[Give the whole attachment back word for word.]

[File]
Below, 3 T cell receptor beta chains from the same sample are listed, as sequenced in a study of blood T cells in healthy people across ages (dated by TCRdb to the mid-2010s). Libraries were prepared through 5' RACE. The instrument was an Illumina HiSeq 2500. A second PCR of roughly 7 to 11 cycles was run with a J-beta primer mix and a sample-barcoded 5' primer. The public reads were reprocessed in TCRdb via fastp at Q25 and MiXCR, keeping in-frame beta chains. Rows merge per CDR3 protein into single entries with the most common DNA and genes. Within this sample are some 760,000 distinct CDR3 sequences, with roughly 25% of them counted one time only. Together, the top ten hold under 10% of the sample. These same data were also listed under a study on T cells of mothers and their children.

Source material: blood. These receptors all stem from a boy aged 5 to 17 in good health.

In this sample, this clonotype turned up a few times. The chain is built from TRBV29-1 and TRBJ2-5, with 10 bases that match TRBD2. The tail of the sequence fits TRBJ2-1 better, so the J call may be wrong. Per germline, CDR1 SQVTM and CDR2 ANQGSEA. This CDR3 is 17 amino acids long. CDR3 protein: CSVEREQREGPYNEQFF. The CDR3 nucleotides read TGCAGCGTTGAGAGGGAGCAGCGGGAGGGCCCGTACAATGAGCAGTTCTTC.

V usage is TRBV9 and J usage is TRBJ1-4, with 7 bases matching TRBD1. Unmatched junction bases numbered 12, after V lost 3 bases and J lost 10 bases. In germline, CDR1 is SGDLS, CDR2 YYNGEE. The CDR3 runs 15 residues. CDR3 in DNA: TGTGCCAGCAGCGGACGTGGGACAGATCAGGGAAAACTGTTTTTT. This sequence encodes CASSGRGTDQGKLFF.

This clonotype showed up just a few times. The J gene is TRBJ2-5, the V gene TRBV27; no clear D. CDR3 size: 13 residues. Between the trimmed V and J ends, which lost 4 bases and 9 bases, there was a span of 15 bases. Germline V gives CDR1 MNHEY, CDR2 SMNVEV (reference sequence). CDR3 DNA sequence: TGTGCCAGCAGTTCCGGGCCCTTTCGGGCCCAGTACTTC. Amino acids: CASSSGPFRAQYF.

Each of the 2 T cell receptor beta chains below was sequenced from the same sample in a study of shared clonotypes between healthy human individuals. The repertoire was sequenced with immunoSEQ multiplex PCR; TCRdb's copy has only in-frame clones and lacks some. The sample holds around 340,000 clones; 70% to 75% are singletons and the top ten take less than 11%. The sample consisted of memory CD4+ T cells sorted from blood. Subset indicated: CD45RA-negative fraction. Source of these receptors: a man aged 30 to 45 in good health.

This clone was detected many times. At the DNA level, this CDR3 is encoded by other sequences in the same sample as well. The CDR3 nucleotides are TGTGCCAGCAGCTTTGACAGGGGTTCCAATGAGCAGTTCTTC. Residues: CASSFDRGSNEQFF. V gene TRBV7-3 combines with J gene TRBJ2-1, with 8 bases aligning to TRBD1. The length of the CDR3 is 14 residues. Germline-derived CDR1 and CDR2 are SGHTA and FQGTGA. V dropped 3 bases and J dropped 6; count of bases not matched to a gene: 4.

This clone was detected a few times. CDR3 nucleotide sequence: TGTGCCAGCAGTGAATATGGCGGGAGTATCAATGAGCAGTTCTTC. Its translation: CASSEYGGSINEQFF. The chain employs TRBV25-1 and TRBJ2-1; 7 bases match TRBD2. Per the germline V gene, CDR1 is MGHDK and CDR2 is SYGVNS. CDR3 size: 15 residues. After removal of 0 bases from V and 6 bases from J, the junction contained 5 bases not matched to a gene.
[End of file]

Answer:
Below, 3 T cell receptor beta chains from the same sample are listed, as sequenced in a study of blood T cells in healthy people across ages (dated by TCRdb to the mid-2010s). Libraries were prepared through 5' RACE. The instrument was an Illumina HiSeq 2500. A second PCR of roughly 7 to 11 cycles was run with a J-beta primer mix and a sample-barcoded 5' primer. The public reads were reprocessed in TCRdb via fastp at Q25 and MiXCR, keeping in-frame beta chains. Rows merge per CDR3 protein into single entries with the most common DNA and genes. Within this sample are some 760,000 distinct CDR3 sequences, with roughly 25% of them counted one time only. Together, the top ten hold under 10% of the sample. These same data were also listed under a study on T cells of mothers and their children.

Source material: blood. These receptors all stem from a boy aged 5 to 17 in good health.

In this sample, this clonotype turned up a few times. The chain is built from TRBV29-1 and TRBJ2-5, with 10 bases that match TRBD2. The tail of the sequence fits TRBJ2-1 better, so the J call may be wrong. Per germline, CDR1 SQVTM and CDR2 ANQGSEA. This CDR3 is 17 amino acids long. CDR3 protein: CSVEREQREGPYNEQFF. The CDR3 nucleotides read TGCAGCGTTGAGAGGGAGCAGCGGGAGGGCCCGTACAATGAGCAGTTCTTC.

V usage is TRBV9 and J usage is TRBJ1-4, with 7 bases matching TRBD1. Unmatched junction bases numbered 12, after V lost 3 bases and J lost 10 bases. In germline, CDR1 is SGDLS, CDR2 YYNGEE. The CDR3 runs 15 residues. CDR3 in DNA: TGTGCCAGCAGCGGACGTGGGACAGATCAGGGAAAACTGTTTTTT. This sequence encodes CASSGRGTDQGKLFF.

This clonotype showed up just a few times. The J gene is TRBJ2-5, the V gene TRBV27; no clear D. CDR3 size: 13 residues. Between the trimmed V and J ends, which lost 4 bases and 9 bases, there was a span of 15 bases. Germline V gives CDR1 MNHEY, CDR2 SMNVEV (reference sequence). CDR3 DNA sequence: TGTGCCAGCAGTTCCGGGCCCTTTCGGGCCCAGTACTTC. Amino acids: CASSSGPFRAQYF.

Each of the 2 T cell receptor beta chains below was sequenced from the same sample in a study of shared clonotypes between healthy human individuals. The repertoire was sequenced with immunoSEQ multiplex PCR; TCRdb's copy has only in-frame clones and lacks some. The sample holds around 340,000 clones; 70% to 75% are singletons and the top ten take less than 11%. The sample consisted of memory CD4+ T cells sorted from blood. Subset indicated: CD45RA-negative fraction. Source of these receptors: a man aged 30 to 45 in good health.

This clone was detected many times. At the DNA level, this CDR3 is encoded by other sequences in the same sample as well. The CDR3 nucleotides are TGTGCCAGCAGCTTTGACAGGGGTTCCAATGAGCAGTTCTTC. Residues: CASSFDRGSNEQFF. V gene TRBV7-3 combines with J gene TRBJ2-1, with 8 bases aligning to TRBD1. The length of the CDR3 is 14 residues. Germline-derived CDR1 and CDR2 are SGHTA and FQGTGA. V dropped 3 bases and J dropped 6; count of bases not matched to a gene: 4.

This clone was detected a few times. CDR3 nucleotide sequence: TGTGCCAGCAGTGAATATGGCGGGAGTATCAATGAGCAGTTCTTC. Its translation: CASSEYGGSINEQFF. The chain employs TRBV25-1 and TRBJ2-1; 7 bases match TRBD2. Per the germline V gene, CDR1 is MGHDK and CDR2 is SYGVNS. CDR3 size: 15 residues. After removal of 0 bases from V and 6 bases from J, the junction contained 5 bases not matched to a gene.